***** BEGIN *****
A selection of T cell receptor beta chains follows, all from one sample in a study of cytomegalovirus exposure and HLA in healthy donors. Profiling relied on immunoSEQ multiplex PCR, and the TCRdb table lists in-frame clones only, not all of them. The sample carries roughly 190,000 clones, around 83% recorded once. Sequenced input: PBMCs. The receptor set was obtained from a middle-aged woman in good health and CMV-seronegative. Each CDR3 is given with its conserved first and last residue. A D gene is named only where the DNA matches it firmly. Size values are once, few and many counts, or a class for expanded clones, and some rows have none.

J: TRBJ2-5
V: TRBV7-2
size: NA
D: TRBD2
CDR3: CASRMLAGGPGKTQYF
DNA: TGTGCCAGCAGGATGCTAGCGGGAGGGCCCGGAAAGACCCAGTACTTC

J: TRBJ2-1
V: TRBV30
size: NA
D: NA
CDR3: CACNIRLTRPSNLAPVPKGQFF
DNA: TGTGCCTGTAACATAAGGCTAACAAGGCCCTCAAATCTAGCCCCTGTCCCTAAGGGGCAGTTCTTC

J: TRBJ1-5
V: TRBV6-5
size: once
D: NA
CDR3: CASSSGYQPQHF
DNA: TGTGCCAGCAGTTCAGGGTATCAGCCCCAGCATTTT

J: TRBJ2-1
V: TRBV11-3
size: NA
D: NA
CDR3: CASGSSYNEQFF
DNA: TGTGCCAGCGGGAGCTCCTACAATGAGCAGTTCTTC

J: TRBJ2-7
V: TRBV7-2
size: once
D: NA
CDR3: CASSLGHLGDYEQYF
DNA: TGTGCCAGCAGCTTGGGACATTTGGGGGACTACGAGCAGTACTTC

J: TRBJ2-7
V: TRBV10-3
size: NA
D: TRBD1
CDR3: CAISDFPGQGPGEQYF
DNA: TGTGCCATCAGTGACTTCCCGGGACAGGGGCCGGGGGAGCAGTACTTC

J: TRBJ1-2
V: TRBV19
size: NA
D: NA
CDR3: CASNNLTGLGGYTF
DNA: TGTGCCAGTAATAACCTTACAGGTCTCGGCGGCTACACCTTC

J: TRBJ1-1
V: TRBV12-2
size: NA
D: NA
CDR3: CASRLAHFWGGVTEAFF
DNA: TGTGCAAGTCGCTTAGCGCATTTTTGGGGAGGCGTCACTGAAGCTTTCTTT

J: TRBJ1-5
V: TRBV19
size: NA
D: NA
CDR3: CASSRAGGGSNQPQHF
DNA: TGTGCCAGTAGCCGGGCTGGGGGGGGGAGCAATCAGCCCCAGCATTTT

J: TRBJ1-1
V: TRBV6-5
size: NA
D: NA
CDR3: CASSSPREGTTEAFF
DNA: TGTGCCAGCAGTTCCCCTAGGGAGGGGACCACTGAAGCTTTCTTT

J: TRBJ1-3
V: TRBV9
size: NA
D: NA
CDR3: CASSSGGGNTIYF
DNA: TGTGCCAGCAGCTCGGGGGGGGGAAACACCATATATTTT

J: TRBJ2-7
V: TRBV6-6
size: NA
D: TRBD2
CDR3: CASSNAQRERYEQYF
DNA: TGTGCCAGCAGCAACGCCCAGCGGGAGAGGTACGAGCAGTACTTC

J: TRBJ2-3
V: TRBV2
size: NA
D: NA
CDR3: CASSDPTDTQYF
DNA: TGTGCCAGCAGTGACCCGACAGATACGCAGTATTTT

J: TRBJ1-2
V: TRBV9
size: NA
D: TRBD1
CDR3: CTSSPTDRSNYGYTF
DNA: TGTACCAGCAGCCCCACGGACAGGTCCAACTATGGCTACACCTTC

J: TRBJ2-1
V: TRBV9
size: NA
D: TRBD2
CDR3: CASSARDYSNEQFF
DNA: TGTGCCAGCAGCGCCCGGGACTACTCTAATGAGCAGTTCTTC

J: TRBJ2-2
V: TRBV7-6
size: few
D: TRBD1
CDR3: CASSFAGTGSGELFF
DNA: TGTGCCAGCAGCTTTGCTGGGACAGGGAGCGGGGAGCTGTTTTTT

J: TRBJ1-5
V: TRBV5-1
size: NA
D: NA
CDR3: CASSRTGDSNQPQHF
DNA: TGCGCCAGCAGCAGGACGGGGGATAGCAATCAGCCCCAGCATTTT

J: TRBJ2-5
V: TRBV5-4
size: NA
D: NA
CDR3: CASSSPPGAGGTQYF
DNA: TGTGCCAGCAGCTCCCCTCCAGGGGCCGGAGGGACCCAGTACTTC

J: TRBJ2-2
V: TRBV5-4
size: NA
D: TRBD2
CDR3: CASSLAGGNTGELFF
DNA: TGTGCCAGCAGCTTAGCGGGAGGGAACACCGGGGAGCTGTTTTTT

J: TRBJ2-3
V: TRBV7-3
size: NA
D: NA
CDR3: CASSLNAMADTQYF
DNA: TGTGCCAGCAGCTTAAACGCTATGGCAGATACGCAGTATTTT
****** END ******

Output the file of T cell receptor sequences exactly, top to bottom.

A selection of T cell receptor beta chains follows, all from one sample in a study of cytomegalovirus exposure and HLA in healthy donors. Profiling relied on immunoSEQ multiplex PCR, and the TCRdb table lists in-frame clones only, not all of them. The sample carries roughly 190,000 clones, around 83% recorded once. Sequenced input: PBMCs. The receptor set was obtained from a middle-aged woman in good health and CMV-seronegative. Each CDR3 is given with its conserved first and last residue. A D gene is named only where the DNA matches it firmly. Size values are once, few and many counts, or a class for expanded clones, and some rows have none.

J: TRBJ2-5
V: TRBV7-2
size: NA
D: TRBD2
CDR3: CASRMLAGGPGKTQYF
DNA: TGTGCCAGCAGGATGCTAGCGGGAGGGCCCGGAAAGACCCAGTACTTC

J: TRBJ2-1
V: TRBV30
size: NA
D: NA
CDR3: CACNIRLTRPSNLAPVPKGQFF
DNA: TGTGCCTGTAACATAAGGCTAACAAGGCCCTCAAATCTAGCCCCTGTCCCTAAGGGGCAGTTCTTC

J: TRBJ1-5
V: TRBV6-5
size: once
D: NA
CDR3: CASSSGYQPQHF
DNA: TGTGCCAGCAGTTCAGGGTATCAGCCCCAGCATTTT

J: TRBJ2-1
V: TRBV11-3
size: NA
D: NA
CDR3: CASGSSYNEQFF
DNA: TGTGCCAGCGGGAGCTCCTACAATGAGCAGTTCTTC

J: TRBJ2-7
V: TRBV7-2
size: once
D: NA
CDR3: CASSLGHLGDYEQYF
DNA: TGTGCCAGCAGCTTGGGACATTTGGGGGACTACGAGCAGTACTTC

J: TRBJ2-7
V: TRBV10-3
size: NA
D: TRBD1
CDR3: CAISDFPGQGPGEQYF
DNA: TGTGCCATCAGTGACTTCCCGGGACAGGGGCCGGGGGAGCAGTACTTC

J: TRBJ1-2
V: TRBV19
size: NA
D: NA
CDR3: CASNNLTGLGGYTF
DNA: TGTGCCAGTAATAACCTTACAGGTCTCGGCGGCTACACCTTC

J: TRBJ1-1
V: TRBV12-2
size: NA
D: NA
CDR3: CASRLAHFWGGVTEAFF
DNA: TGTGCAAGTCGCTTAGCGCATTTTTGGGGAGGCGTCACTGAAGCTTTCTTT

J: TRBJ1-5
V: TRBV19
size: NA
D: NA
CDR3: CASSRAGGGSNQPQHF
DNA: TGTGCCAGTAGCCGGGCTGGGGGGGGGAGCAATCAGCCCCAGCATTTT

J: TRBJ1-1
V: TRBV6-5
size: NA
D: NA
CDR3: CASSSPREGTTEAFF
DNA: TGTGCCAGCAGTTCCCCTAGGGAGGGGACCACTGAAGCTTTCTTT

J: TRBJ1-3
V: TRBV9
size: NA
D: NA
CDR3: CASSSGGGNTIYF
DNA: TGTGCCAGCAGCTCGGGGGGGGGAAACACCATATATTTT

J: TRBJ2-7
V: TRBV6-6
size: NA
D: TRBD2
CDR3: CASSNAQRERYEQYF
DNA: TGTGCCAGCAGCAACGCCCAGCGGGAGAGGTACGAGCAGTACTTC

J: TRBJ2-3
V: TRBV2
size: NA
D: NA
CDR3: CASSDPTDTQYF
DNA: TGTGCCAGCAGTGACCCGACAGATACGCAGTATTTT

J: TRBJ1-2
V: TRBV9
size: NA
D: TRBD1
CDR3: CTSSPTDRSNYGYTF
DNA: TGTACCAGCAGCCCCACGGACAGGTCCAACTATGGCTACACCTTC

J: TRBJ2-1
V: TRBV9
size: NA
D: TRBD2
CDR3: CASSARDYSNEQFF
DNA: TGTGCCAGCAGCGCCCGGGACTACTCTAATGAGCAGTTCTTC

J: TRBJ2-2
V: TRBV7-6
size: few
D: TRBD1
CDR3: CASSFAGTGSGELFF
DNA: TGTGCCAGCAGCTTTGCTGGGACAGGGAGCGGGGAGCTGTTTTTT

J: TRBJ1-5
V: TRBV5-1
size: NA
D: NA
CDR3: CASSRTGDSNQPQHF
DNA: TGCGCCAGCAGCAGGACGGGGGATAGCAATCAGCCCCAGCATTTT

J: TRBJ2-5
V: TRBV5-4
size: NA
D: NA
CDR3: CASSSPPGAGGTQYF
DNA: TGTGCCAGCAGCTCCCCTCCAGGGGCCGGAGGGACCCAGTACTTC

J: TRBJ2-2
V: TRBV5-4
size: NA
D: TRBD2
CDR3: CASSLAGGNTGELFF
DNA: TGTGCCAGCAGCTTAGCGGGAGGGAACACCGGGGAGCTGTTTTTT

J: TRBJ2-3
V: TRBV7-3
size: NA
D: NA
CDR3: CASSLNAMADTQYF
DNA: TGTGCCAGCAGCTTAAACGCTATGGCAGATACGCAGTATTTT